Chronic traumatic encephalopathy (CTE) occurs as a result of repetitive mild traumatic brain injury (TBI) with a progressive neurodegenerative pathology. CTE was first identified as “punch drunk” syndrome by Martland in 1928, who reported severe neuropsychiatric symptoms in a group of boxers.1
The disease process involves accumulation of phosphorylated tau (p-tau) in the sulci and peri-vascular region, with accompanying gliosis. CTE neuropathological progression is described in four stages. In stage I, there are few loci of p-tau in the sulci of lateral frontal cortices. The advancement of the disease involves areas of the brain including the temporal and parietal lobes as well as the insula. By stage 4, there is global spread of p-tau, as well as phosphorylated 43 kDa TAR DNA binding protein (TDP-43).
Although there is no consensus on the clinical characteristics of CTE, McKee and colleagues2 proposed a set of clinical symptoms corresponding to each of four neuropathological stages.
Stage 1. A typical CTE patient is either clinically asymptomatic or may complain of mild short-term memory deficits, or depressive symptoms. Mild aggressive symptoms have also been reported.
Stage 2. Mood and behavioral symptoms are more severe and may include explosive behavioral outbursts and more severe depressive symptoms.
Stage 3. Patients typically display more cognitive deficits, ranging from memory loss to executive and visuospatial functioning deficits as well as symptoms of apathy.
Stage 4. Patients have profound language deficits, psychotic symptoms such as paranoia as well as motor deficits and parkinsonism.
Further attempts at clinical classification of CTE patients were made by Stern and colleagues.3 The researchers looked at 36 male patients with pathologically confirmed CTE, who did not have any comorbid neurodegenerative diseases; histories were provided by next of kin informants retrospectively. There were two distinct emergent clinical subgroups: the younger group initially presented with behavioral/mood symptoms, while the older group presented with mainly cognitive symptoms. Cognitive deficits eventually developed in the younger group, whereas there were significantly less mood and behavioral symptoms in the older group as time went by. Furthermore, the younger group of patients were significantly more physically violent and behaviorally disinhibited. It is important to note that approximately one-quarter of these patients did not have memory symptoms. However, as the researchers noted, these two clinical subtypes may not be representative of the wider spectrum of all CTE patients.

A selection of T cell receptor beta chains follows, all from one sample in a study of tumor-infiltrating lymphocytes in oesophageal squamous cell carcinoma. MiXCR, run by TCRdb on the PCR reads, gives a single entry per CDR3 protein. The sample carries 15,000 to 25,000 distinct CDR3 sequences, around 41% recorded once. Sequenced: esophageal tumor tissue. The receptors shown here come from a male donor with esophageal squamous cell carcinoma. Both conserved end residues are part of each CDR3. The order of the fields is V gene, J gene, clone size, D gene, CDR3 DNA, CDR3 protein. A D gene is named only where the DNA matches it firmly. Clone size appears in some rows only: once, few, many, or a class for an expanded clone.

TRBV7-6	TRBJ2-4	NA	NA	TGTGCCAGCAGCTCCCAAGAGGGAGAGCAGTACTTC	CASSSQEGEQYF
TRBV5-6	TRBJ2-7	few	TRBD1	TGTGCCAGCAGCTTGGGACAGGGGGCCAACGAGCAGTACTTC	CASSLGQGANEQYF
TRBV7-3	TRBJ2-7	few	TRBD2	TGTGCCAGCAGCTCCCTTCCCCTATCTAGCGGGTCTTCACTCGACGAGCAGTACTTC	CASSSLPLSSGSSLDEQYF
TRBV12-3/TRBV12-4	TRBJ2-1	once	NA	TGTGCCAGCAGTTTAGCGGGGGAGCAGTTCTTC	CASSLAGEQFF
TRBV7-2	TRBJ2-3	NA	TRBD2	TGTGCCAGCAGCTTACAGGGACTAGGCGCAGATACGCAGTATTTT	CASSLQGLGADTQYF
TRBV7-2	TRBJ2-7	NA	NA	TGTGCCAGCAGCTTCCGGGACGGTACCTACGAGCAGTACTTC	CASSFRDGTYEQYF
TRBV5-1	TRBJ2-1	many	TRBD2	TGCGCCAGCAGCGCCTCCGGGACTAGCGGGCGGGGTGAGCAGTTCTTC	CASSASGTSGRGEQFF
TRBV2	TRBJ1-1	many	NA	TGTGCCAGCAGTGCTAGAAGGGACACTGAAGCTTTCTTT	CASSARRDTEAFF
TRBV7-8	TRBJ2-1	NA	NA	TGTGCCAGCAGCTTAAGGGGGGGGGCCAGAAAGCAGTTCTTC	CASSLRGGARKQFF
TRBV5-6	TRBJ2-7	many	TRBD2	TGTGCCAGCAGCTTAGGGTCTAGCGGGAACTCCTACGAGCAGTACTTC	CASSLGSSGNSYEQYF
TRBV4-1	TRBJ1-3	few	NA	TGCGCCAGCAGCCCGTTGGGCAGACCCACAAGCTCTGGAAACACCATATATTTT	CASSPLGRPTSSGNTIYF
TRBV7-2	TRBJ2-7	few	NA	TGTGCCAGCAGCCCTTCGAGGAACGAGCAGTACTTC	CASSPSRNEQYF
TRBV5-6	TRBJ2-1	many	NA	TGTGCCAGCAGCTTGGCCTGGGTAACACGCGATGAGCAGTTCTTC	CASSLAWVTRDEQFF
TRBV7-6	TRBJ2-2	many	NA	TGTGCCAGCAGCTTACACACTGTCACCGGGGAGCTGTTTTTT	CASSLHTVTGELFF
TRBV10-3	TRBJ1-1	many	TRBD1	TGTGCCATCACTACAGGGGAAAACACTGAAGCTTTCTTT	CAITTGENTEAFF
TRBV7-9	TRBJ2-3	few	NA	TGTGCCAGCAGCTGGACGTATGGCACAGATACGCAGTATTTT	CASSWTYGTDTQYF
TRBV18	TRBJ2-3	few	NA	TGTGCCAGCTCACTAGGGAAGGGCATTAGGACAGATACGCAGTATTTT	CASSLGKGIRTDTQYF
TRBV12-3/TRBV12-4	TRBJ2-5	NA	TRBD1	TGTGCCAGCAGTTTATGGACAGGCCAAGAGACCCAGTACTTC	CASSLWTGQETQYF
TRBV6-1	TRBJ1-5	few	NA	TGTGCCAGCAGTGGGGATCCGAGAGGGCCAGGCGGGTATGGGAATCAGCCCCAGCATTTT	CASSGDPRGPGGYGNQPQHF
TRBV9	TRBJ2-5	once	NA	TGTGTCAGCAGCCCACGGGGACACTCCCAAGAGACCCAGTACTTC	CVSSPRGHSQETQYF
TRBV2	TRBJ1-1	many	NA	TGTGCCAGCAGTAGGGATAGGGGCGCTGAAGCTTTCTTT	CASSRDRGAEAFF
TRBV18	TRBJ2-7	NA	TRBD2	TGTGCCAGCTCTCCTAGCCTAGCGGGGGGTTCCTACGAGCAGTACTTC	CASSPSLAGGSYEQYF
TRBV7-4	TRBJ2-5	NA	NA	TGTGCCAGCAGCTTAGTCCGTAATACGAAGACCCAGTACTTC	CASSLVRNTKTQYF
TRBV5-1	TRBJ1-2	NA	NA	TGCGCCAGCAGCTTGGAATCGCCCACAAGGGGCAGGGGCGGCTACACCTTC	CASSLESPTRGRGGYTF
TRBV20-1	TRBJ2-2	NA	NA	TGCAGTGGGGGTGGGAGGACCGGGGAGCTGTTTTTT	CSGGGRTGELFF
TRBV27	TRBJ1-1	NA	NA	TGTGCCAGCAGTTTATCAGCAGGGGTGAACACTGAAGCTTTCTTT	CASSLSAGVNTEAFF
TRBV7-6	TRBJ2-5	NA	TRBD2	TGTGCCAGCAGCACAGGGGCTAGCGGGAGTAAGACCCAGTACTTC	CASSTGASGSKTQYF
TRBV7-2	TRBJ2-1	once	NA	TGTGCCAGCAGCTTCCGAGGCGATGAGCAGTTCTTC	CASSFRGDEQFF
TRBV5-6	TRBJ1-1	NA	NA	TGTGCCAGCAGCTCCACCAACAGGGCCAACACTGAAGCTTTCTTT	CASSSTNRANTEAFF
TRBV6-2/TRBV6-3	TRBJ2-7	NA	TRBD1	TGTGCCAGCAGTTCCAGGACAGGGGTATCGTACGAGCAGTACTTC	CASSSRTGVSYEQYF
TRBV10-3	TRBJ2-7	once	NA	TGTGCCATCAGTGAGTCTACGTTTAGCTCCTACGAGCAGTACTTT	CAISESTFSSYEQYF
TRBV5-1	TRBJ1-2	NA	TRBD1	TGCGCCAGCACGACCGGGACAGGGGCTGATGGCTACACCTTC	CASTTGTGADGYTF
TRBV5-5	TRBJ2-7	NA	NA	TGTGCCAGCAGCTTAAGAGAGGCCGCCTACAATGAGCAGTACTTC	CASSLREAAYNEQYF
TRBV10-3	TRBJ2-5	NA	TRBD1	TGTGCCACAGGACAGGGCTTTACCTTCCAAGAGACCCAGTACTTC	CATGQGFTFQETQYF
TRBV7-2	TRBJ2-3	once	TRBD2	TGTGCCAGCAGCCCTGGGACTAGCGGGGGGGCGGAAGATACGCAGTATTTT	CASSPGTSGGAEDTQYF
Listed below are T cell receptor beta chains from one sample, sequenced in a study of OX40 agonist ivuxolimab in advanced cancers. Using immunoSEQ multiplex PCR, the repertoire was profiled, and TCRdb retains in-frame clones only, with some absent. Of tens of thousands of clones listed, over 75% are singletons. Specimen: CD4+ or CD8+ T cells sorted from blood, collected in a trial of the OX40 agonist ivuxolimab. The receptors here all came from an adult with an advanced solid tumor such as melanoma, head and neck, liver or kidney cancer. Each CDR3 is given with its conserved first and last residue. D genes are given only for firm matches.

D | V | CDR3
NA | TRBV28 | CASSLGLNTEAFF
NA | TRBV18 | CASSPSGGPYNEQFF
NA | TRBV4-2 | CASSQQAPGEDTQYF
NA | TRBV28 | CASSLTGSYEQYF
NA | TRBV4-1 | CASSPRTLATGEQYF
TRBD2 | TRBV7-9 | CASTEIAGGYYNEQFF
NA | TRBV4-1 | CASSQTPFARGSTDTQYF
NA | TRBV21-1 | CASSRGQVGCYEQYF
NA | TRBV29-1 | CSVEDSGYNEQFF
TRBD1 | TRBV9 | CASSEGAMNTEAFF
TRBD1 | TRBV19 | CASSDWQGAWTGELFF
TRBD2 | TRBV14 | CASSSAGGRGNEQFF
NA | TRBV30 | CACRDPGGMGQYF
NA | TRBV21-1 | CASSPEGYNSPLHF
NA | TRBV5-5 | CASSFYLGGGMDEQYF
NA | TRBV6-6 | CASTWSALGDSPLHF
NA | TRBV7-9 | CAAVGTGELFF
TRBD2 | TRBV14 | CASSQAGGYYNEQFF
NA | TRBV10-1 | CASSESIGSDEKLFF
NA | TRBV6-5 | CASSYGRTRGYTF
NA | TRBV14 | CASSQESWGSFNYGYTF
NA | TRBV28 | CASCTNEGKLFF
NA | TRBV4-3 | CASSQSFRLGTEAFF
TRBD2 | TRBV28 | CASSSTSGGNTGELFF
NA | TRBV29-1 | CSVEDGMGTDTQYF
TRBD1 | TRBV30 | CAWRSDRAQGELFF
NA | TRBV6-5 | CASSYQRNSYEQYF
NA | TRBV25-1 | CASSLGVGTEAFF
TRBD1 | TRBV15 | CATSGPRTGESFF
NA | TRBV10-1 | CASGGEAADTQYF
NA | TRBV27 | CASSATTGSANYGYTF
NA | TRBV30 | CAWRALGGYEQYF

In a more extensive study, Mez and colleagues4 examined 202 American football players; 177 of these players had a confirmed CTE diagnosis. The mean age at the time of death was 67 years; the mean number of years of playing football was 15.1. Study subjects were divided into mild and severe neuropathology groups. The vast majority from both groups suffered from behavioral and mood symptoms, as retrospectively reported by next of kin (96% from the mild CTE subgroup vs 89% from severe CTE subgroup). Similarly, most of the patients in both groups had cognitive symptoms (85% in the mild subgroup vs 95% in the severe subgroup). Moreover, 33% of patients in the first group displayed signs of dementia compared with 85% of the second group who had signs of dementia.
Findings suggest an association between cumulative repetitive head impacts and the development of neuropsychiatric symptoms including depression, behavioral dysregulation, executive functioning deficits, and cognitive impairment in adulthood.5 The age at the time of exposure to repetitive head impacts is another distinct risk factor for development of neurocognitive deficits in later adulthood.
Dr Fesharaki-Zadeh is Instructor of Psychiatry and Neurology, Boyer Center of Molecular Medicine, Yale University, New Haven, CT. He reports no conflicts of interest concerning the subject matter of this article.
1. Martland HS. Punch drunk. JAMA. 1928;91:1103-1107.
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